Mindfulness: Why It’s Important and How to Practice
Awareness Self Help

Mindfulness: Why It’s Important and How to Practice


As Dr. Daniel J. Siegel says “The power of awareness changes our well-being”, that is, being mindful and being aware is important to a person, has an effect on the person’s life and plays a major role in determining the person’s overall well-being. “Mindfulness means paying attention to or being aware of our thoughts, feelings, actions and our environment.”

Mindfulness helps a person to sense his bodily actions and sensations, having a thought or idea of what he is doing at the moment. Mindfulness helps a person to live in the moment and thus helps him to enjoy his/her doing. A person will be surrounded with his friends or with his family members but because of his absent-mindedness or not being aware of the environment, he wouldn’t be able to enjoy the company of others and in the end, he might feel unconnected to them.

Had he been mindful, he would have enjoyed the feeling of connectedness which would have helped him socialize with others and build interpersonal relationships. Mindfulness in its most general sense is about waking up from a life on automatic and being sensitive to novelty in our everyday experiences. With mindfulness, awareness about the flow of energy and information that enters our mind receives conscious attention and we can both appreciate its contents and come to regulate its flow in a new way.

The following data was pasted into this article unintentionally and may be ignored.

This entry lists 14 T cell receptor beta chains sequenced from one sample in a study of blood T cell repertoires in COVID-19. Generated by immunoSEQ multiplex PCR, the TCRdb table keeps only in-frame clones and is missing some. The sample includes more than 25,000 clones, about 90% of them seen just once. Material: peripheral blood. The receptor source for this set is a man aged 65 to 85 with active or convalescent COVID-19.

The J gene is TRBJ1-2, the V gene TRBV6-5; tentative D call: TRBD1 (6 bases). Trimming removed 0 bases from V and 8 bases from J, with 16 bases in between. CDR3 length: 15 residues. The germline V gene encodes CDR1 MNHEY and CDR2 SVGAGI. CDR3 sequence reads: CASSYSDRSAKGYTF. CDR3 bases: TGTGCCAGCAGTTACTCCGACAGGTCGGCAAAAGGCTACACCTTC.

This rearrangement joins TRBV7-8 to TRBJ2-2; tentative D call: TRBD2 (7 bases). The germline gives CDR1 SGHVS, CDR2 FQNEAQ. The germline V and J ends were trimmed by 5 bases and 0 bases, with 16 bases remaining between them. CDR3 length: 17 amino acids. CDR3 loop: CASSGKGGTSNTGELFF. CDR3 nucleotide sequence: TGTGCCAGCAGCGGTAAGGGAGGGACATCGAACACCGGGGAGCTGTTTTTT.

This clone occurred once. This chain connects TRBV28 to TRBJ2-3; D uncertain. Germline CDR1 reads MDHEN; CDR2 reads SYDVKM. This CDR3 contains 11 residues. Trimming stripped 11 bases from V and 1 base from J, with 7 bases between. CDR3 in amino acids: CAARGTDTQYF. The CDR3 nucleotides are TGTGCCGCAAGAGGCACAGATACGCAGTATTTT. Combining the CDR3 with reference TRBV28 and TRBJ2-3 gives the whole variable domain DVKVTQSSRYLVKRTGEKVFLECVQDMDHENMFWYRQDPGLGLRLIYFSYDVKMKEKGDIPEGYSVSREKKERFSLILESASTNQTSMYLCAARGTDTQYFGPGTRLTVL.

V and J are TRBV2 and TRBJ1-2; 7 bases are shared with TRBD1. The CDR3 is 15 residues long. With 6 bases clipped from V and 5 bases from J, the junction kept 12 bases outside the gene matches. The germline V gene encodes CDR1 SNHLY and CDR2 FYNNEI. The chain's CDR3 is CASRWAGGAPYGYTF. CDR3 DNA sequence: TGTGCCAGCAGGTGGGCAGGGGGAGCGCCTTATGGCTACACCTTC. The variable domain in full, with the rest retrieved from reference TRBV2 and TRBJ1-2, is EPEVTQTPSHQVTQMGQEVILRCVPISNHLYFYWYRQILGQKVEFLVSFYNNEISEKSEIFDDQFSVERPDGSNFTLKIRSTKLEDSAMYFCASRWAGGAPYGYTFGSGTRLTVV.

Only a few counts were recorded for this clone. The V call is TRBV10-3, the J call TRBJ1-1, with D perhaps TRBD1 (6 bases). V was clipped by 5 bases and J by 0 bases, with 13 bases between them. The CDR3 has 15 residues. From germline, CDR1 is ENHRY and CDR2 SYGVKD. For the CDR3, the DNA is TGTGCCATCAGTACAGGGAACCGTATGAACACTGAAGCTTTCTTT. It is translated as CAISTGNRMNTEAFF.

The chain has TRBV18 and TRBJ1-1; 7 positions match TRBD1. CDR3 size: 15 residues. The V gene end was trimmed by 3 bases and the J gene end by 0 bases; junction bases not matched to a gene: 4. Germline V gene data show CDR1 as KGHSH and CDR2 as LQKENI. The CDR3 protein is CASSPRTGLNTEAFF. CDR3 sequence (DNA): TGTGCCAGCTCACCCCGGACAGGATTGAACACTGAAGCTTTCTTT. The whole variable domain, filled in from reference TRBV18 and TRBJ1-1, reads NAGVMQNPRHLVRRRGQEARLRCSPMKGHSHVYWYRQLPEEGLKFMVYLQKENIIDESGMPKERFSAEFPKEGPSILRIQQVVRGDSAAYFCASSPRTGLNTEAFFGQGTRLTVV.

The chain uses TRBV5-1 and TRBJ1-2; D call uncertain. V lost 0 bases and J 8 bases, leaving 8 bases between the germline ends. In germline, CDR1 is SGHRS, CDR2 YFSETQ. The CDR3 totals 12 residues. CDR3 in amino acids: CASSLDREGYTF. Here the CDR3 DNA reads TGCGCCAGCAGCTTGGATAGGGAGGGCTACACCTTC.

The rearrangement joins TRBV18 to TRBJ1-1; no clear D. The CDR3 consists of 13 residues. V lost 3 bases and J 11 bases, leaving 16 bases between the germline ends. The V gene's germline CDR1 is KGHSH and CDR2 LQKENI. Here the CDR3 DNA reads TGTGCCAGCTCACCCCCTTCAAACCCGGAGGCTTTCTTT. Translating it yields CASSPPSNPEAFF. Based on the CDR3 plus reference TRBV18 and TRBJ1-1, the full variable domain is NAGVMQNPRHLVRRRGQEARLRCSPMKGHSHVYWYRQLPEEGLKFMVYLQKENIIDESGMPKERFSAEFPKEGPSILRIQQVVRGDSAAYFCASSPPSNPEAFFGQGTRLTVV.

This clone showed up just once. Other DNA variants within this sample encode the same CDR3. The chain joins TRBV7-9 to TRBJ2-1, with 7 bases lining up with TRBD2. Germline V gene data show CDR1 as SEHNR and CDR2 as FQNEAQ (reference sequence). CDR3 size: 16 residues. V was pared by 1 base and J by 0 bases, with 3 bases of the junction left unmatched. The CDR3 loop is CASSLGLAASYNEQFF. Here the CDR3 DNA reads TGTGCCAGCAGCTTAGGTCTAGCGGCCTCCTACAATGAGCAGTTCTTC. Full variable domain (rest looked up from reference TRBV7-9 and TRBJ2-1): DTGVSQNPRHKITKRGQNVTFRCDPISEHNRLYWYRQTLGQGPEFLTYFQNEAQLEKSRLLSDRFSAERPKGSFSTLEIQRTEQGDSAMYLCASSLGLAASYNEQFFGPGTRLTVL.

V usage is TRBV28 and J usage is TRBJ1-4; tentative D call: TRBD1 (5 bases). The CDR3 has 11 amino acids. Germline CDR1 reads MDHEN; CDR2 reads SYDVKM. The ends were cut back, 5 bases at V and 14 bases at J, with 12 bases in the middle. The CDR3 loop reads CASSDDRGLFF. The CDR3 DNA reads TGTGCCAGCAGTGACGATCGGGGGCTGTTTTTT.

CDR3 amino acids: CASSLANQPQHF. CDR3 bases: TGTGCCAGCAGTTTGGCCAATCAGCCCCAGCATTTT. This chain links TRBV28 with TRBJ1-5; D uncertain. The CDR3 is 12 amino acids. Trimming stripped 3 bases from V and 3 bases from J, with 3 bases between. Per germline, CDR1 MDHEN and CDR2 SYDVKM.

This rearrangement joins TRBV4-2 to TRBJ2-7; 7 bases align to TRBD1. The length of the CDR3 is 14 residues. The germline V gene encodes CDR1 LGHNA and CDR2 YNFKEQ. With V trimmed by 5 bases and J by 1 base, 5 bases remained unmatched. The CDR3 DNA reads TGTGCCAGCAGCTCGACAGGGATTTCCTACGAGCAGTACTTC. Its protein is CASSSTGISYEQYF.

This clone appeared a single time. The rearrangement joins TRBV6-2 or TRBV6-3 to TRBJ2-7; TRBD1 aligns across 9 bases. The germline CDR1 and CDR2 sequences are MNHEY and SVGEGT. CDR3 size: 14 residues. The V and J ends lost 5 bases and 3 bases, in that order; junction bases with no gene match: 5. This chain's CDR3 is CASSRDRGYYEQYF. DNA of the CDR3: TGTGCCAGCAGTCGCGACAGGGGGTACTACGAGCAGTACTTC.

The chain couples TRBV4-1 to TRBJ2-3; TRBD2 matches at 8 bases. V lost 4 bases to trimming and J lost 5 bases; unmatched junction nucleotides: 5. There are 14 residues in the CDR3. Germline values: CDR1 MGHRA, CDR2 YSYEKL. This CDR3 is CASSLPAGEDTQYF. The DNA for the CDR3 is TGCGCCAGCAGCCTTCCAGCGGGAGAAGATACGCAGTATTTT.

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As said by Daniel J. Siegel, “Mindful awareness, as we will see, actually involves more than just simply being aware: It involves being aware of aspects of the mind itself. Instead of being on automatic and mindless, mindfulness helps us awaken and by reflecting on the mind we are enabled to make choices and thus change becomes possible.”

The benefits of Mindfulness are;

  • It helps to reduce stress and improves working memory
  • Makes a person less emotionally reactive
  • helps to feel relaxed and satisfied.
  • Helps to focus on work.
  • Improve immune system functioning.
  • Improves attention and concentration
  • helps to be more productive regularizes sleep patterns
  • Reduces depression and anxiety
  • Mindfulness helps a person to understand, tolerate and healthily deal with his emotions.
  • It helps a person to live in the present moment rather than in past or future.
  • It helps a person to be in touch with his self.
  • The overall wellbeing can be improved by mindfulness and the performance of the person can be increased.

The Mindfulness exercises that can be practised at home are;

Relaxation Breathing

This meditation can be used when a person feels anxious, pressured, panicked or stressed. A simple exercise to activate the parasympathetic nervous system – i.e., the relaxation Response – involves regulating the breath to lower the blood pressure quickly and effectively. This can be practised by, ‘Closing the eyes and taking a deep breath in for a count of four, and then exhaling for a count of eight. As inhaling, visualise the movement of oxygen through your respiratory system. As you exhale, imagine any stresses that you have been holding floating away. Repeat five times.’